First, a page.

I lived in Atlanta one summer during college (in Norcross, just off Jimmy Carter Blvd) and while my friends and I ate well — quality/variety of international cuisine in Atlanta is pretty fabulous — I can say that we never had Atlanta barbecue. And for all the trips we’ve made to Atlanta post-college, never even thought about it. Generally, Atlanta and barbecue just isn’t thought of as a ‘thing’ unlike Cincinnati and chili, Nashville and hot chicken, Memphis and…well…barbecue.
This summer, Atlanta Magazine did a feature on the best barbecue in the city, and we decided to pick one. But not the one that got #1 on the list. Heirloom Market was lauded for its “spicy Korean pork sandwich. Rib meat marinates in gochujang—a sweet, fermented chile paste that doesn’t scorch the taste buds…piled onto a domed potato bun, crowned with a handful of kimchi coleslaw, and finished with a sprinkling of black sesame seeds and a few wisps of sliced scallion” and while that sounds interesting and obviously tastes pretty terrific, I wanted to go with something not so…ongepotchket. Just meat rubbed with salt and pepper, pulled from, say, a hickory-fired pit that it’s been tended to low/slow for at least fourteen, eighteen hours, whatever — if you’re Roy Perez at Kreuz maybe you can do it faster because you’re doing it hotter and gracious knows he’s got it down — but in any case, simpler is golden and that’s what we were looking for.
So we went to Fox Bros. Hmmmm.
Between the four of us, there were ribs, brisket, wings, Frito chili pie, collards, Brunswick stew, and something called Fox-a-roni which was their chili over mac-and-cheese (which we got as a novelty and pretty sure they devised originally as some kind of post-inebriation cure-all). ‘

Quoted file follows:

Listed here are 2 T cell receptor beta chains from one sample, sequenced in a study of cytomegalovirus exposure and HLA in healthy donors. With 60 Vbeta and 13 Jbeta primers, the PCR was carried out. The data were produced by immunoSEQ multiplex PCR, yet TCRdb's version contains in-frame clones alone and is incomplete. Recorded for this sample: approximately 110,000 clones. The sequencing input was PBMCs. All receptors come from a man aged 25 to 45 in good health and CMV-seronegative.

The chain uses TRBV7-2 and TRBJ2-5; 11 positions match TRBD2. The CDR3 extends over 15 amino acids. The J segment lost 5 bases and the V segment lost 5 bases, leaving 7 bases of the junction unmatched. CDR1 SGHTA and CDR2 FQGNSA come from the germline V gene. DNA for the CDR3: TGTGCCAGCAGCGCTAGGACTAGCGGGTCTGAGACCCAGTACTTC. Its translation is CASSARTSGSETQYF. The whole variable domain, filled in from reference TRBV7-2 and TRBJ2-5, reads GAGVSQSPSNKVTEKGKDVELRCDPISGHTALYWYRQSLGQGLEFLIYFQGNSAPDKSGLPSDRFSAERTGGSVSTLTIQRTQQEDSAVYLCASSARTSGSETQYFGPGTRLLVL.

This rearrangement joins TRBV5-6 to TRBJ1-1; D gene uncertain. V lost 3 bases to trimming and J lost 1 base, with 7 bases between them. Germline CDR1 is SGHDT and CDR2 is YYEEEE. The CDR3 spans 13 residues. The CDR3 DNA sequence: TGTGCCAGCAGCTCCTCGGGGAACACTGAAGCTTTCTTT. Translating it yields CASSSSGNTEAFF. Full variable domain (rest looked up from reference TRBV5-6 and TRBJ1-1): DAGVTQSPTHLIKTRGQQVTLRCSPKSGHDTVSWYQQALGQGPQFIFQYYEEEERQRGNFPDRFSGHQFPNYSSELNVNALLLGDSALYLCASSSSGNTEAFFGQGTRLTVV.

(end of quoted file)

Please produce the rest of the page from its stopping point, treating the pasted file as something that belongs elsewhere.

Ribs? Just okay. Brisket? Good but crazy-salty. Wings (which we wouldn’t have ordered had not they come highly recommended)? Very, very good. Fox-a-Roni? Meh. Frito chili pie? Could have used more chili. Collards? Blissfully not from a can and very good. And the Brunswick stew was alright. Gotta have Brunswick stew when it’s cool outside.
So, maybe we’ll keep this going and try another barbecue place next time. Not expecting another life-altering experience like we have in Lockhart, but it would be fun to see what else Atlanta has barbecue-wise. And one day when not feeling all purist-y, we’ll go see what the marriage of Korean and Southern tastes like at Heirloom.
Isn’t it reflective, though, of the barbecue scene in Atlanta when even Atlanta Magazine has on its top ten list one establishment that has inconsistencies such that they’re having to hype the soup and salad there? Another at which the writers ask the owner to start ‘paying closer attention‘? #8 has withered pork, and advising customers at #9 to have to ask that the meat be fresh, as the practice is to wrap in plastic, which causes ‘steam to mush’ the texture of the meat?
Chris Lilly of Big Bob Gibson’s has a new book coming out in May: Fire and Smoke: A Pitmaster’s Secrets